# Ropes - Fast Lines

Hello, Habr.

Most of us work with strings one way or another. This cannot be avoided - if you write the code, you are doomed to fold the lines every day, break them into component parts and access individual characters by index. We have long been accustomed to the fact that strings are arrays of characters of a fixed length, and this entails the corresponding restrictions in working with them.

So, we cannot quickly combine the two lines - for this we need to first allocate the required amount of memory, and then copy the data from the concatenated lines there. Obviously, such an operation has complexity of the order of O (n), where n is the total length of the lines.

That is why the code

works so slowly.

Want to concatenate giant strings quickly? Do not like the fact that the string requires a contiguous region of memory for storage? Tired of using buffers to build strings?

The data structure that will save us is called the

Suppose we need to add two lines:

For classic lines, we simply select the memory area of the required size, copy the contents of the first line to the beginning, and the second to the end:

As mentioned above, the complexity of this operation is O (n).

But what if we use the information that our resulting string is a concatenation of the two source ones? Indeed, let's create an object that provides a string interface and stores information about its components - the source strings:

This way of combining strings works for O (1) - we only need to create a wrapper object for the source strings. Since this object is also a string, it can be combined with other strings to get the concatenations we need:

It is already obvious that our structure is a binary search tree, in the leaves of which are the elementary components of our line - a group of characters. It also becomes obvious how to enumerate the characters of a string - this is a traversal of the tree in depth with a sequential listing of characters in the leaves of the tree.

We now implement the operation of obtaining a string character by its index. To do this, we introduce an additional characteristic to the nodes of the tree - weight. If a part of symbols is stored directly in a tree node (node - leaf), then its weight is equal to the number of these symbols. Otherwise, the weight of the node is equal to the sum of the weights of its descendants. In other words, the weight of a node is the length of the string that it represents.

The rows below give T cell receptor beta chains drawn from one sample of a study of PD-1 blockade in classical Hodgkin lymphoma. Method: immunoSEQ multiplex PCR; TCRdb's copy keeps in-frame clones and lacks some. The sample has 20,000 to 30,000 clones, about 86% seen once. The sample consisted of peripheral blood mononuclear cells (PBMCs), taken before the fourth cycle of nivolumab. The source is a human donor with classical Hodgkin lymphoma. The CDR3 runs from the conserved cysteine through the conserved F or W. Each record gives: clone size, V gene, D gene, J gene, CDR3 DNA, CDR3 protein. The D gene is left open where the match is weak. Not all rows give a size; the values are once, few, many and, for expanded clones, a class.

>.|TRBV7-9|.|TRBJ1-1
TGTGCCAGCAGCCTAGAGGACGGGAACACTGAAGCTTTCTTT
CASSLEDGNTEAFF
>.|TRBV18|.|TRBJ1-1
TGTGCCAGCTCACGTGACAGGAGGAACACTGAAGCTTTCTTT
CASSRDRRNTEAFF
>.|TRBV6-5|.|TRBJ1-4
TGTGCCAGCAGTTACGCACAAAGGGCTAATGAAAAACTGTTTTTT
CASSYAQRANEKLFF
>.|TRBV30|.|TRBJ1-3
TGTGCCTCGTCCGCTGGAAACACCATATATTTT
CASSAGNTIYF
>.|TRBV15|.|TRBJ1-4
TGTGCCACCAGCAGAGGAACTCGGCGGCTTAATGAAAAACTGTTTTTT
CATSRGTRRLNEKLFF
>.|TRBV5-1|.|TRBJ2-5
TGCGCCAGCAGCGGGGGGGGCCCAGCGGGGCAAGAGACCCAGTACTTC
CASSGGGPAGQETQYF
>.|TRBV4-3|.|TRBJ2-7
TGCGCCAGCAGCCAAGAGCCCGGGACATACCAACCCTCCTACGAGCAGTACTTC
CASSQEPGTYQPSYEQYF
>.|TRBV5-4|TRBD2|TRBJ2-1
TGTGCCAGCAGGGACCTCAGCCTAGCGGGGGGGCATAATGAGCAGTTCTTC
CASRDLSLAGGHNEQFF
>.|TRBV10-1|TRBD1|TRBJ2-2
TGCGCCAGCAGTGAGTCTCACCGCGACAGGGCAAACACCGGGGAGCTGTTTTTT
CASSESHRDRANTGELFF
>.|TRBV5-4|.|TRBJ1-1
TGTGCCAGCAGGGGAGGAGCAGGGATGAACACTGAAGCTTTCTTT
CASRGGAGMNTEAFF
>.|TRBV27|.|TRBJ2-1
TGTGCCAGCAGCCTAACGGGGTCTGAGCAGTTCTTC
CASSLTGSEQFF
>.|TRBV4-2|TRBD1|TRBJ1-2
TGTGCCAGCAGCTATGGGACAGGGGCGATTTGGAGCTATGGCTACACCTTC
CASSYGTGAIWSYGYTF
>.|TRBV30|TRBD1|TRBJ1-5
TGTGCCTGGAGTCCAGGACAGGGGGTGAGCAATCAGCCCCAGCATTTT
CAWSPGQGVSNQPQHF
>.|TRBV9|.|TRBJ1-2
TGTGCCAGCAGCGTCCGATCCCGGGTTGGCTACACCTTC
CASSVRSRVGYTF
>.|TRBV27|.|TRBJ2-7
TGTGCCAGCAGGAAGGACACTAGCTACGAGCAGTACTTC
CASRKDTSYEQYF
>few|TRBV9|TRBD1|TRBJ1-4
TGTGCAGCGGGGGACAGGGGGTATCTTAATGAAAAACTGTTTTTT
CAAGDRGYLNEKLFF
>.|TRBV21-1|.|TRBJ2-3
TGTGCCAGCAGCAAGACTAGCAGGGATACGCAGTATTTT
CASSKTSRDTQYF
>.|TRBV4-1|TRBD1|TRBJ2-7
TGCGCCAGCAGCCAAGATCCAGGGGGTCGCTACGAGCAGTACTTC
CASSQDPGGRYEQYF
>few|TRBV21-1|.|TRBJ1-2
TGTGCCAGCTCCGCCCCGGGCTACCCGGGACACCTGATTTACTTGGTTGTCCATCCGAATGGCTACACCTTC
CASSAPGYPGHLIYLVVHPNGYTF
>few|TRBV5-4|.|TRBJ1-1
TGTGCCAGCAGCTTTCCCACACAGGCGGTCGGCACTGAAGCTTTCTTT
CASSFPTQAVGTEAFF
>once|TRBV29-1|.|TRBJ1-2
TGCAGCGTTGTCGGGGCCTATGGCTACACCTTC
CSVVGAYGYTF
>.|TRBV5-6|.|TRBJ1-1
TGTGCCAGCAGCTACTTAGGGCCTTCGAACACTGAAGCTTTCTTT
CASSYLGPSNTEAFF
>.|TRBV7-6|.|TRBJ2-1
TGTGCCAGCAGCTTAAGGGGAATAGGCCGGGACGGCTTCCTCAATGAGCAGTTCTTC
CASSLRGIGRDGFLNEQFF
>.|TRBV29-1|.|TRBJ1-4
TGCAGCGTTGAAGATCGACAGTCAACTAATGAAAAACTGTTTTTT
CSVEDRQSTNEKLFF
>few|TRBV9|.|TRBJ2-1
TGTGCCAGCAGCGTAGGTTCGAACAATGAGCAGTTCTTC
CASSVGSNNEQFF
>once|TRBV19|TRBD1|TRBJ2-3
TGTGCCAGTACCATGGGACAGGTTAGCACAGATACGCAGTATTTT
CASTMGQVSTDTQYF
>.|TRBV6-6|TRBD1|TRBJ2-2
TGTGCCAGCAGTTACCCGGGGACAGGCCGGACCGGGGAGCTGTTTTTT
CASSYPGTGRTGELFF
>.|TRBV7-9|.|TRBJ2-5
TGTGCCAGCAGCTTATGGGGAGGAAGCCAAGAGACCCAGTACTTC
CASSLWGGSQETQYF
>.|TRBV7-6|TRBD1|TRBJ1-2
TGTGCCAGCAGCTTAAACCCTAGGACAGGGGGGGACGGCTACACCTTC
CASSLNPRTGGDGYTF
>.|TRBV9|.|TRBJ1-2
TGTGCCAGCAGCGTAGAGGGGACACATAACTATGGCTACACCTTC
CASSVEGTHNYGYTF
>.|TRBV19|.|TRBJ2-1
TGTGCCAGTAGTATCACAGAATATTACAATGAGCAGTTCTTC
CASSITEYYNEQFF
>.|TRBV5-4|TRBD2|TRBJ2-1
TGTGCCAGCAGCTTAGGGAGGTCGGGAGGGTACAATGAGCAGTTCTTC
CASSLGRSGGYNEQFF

We need to get the ith character of the string represented by the Node node. Then two cases may arise:

Now we can concatenate strings for O (1) and index the characters in them for O (h) - the height of the tree. But for complete happiness, you need to learn how to quickly perform the operations of breaking into two lines, deleting and inserting a substring.

So, we have a line and it is extremely necessary for us to split it into two substrings in some of its position k (numbers in the diagram are the sizes of the corresponding trees):

The place of "line break" is always in one of the leaves of the tree. We divide this sheet into two new ones containing substrings of the original sheet. Moreover, for this operation we do not need to copy the contents of the sheet to new ones, just enter such characteristics of the sheet as offset and length and save pointers to the array of characters of the original in new sheets, changing only the offset and length:

Next, we will split all the nodes along the path from the leaf to the root, creating instead of them pairs of nodes belonging, respectively, to the left and right substring being created. And we again do not change the current node, but only create two new ones instead. This means the line splitting operation spawns new substrings without affecting the original one. After splitting the original line, we get two new lines, as in the figure below.